The bill creating a statewide code of ethics is headed to the House floor this coming week after the Government Operations Committee agreed with most of the provisions we and others asked for.
Pensions are heating up again, on multiple fronts. The "benefits overhaul bill" is being worked on in the House and there are two bills in the Senate that could negatively impact pension liabilities. One that would divest fossil fuels from the investment portfolios and another that would potentially allow retired teachers to temporarily come back to work while retaining their pension benefits.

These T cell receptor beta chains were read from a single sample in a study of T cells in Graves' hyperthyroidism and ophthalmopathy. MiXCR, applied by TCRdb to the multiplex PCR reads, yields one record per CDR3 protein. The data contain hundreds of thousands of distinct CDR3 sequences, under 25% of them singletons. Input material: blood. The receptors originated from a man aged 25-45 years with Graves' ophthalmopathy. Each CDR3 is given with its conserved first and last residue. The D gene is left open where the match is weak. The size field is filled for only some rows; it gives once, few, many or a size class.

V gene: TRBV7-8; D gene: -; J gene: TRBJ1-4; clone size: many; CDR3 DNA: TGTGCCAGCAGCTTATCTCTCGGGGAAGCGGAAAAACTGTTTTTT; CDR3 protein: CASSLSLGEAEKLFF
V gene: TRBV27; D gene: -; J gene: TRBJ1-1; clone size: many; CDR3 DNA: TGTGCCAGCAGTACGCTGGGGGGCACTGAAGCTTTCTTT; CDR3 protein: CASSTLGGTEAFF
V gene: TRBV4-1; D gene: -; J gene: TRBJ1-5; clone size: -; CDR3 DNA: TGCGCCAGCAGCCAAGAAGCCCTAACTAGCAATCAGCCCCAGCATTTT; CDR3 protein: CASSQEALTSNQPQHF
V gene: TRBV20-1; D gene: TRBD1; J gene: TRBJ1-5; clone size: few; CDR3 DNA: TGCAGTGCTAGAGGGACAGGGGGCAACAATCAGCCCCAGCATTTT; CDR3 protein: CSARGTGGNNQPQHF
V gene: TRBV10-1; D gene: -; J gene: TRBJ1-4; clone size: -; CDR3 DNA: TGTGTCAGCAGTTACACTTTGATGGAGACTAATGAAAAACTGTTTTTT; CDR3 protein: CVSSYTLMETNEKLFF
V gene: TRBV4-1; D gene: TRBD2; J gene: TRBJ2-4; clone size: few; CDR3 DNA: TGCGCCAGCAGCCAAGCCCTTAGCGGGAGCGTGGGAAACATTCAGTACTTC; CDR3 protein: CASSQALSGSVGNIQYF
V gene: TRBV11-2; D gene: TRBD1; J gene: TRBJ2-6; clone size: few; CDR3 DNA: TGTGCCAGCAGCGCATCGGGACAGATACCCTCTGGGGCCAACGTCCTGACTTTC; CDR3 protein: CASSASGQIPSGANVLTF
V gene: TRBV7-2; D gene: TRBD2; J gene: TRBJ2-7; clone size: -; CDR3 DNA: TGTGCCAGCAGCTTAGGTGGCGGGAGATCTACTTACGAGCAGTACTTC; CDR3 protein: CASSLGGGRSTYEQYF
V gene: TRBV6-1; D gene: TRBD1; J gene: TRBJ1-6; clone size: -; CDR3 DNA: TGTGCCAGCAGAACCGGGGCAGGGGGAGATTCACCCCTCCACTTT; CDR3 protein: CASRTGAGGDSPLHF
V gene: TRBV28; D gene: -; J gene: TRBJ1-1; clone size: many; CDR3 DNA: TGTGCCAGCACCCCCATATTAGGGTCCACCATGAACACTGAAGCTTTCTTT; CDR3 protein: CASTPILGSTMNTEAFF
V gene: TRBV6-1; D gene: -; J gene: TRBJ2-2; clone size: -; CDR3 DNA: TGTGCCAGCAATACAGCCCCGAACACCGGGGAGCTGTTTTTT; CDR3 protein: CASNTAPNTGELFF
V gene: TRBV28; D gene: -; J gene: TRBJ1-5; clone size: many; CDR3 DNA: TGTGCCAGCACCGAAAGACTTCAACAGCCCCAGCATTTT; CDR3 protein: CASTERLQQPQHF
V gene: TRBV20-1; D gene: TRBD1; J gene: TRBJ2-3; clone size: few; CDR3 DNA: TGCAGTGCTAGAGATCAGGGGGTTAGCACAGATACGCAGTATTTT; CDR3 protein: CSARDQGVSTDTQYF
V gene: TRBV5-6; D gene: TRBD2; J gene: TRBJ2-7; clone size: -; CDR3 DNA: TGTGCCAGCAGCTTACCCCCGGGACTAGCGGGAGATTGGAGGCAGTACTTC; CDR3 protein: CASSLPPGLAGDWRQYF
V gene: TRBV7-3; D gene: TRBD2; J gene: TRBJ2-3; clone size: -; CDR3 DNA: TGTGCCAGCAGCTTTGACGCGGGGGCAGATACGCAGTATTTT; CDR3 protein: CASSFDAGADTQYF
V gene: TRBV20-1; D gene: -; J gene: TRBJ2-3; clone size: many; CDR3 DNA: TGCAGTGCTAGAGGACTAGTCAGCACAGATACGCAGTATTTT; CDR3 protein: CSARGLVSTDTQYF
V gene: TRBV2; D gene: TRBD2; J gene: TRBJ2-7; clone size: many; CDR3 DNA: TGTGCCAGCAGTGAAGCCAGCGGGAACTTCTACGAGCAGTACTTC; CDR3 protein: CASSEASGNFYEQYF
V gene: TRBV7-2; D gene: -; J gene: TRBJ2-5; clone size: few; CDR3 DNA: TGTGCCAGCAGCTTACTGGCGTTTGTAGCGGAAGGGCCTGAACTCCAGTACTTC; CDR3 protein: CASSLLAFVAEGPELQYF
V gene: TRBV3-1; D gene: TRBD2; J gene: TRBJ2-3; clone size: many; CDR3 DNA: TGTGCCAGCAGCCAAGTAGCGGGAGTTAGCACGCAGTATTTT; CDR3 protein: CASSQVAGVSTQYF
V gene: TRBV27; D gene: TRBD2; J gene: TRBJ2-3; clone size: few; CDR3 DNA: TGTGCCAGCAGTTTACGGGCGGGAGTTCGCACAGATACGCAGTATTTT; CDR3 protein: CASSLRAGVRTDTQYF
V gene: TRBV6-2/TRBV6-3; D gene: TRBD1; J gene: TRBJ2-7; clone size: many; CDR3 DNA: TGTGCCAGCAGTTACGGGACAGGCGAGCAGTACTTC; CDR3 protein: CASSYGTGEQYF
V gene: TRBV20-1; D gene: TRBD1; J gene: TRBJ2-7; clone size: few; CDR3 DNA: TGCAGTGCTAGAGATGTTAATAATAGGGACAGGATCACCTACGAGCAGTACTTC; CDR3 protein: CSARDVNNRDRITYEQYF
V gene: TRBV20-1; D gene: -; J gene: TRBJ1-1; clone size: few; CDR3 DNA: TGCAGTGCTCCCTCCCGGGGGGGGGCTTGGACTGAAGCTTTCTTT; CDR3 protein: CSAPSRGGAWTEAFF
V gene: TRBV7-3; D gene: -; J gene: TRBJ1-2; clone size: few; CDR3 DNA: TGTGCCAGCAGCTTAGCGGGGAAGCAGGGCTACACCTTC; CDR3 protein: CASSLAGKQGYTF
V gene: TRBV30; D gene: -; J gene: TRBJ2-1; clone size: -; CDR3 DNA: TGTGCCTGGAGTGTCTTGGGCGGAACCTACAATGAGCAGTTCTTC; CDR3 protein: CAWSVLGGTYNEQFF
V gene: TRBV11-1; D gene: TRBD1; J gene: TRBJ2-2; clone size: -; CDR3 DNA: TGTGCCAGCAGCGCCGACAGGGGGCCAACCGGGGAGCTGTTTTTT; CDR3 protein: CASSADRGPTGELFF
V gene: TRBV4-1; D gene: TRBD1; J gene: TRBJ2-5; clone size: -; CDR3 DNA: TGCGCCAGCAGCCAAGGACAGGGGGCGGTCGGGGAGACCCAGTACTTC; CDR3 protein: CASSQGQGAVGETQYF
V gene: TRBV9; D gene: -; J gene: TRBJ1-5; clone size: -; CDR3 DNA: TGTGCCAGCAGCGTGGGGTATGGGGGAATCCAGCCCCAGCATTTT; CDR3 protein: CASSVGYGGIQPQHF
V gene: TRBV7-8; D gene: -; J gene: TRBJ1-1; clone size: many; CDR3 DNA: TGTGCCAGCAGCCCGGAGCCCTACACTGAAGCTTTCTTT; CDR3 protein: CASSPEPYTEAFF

Other bills, such as workforce development and housing are also gaining steam in the House and Senate. We are likely to see those bills move to the floor in the next week or two.Read more
While we are still wrapping our arms around it, the Senate passed the pension bill this week. The ethics bill is off to a good start in the House. Workforce development and housing efforts are making progress in both the House and the Senate. All in all, it was a pretty good week.Read more
Members of the House Government Operations Committee,
Through Campaign for Vermont, I have been working with the Administration and Legislature since 2015 to encourage the passage and strengthening of ethics laws in Vermont. Today I am writing because you are beginning to take testimony on S.171. I know this bill may be confusing in how it interrelates with existing rules, policies, and practices across different branches of government. It is not always easy to step back and see the broader picture of how these all tie together.Read more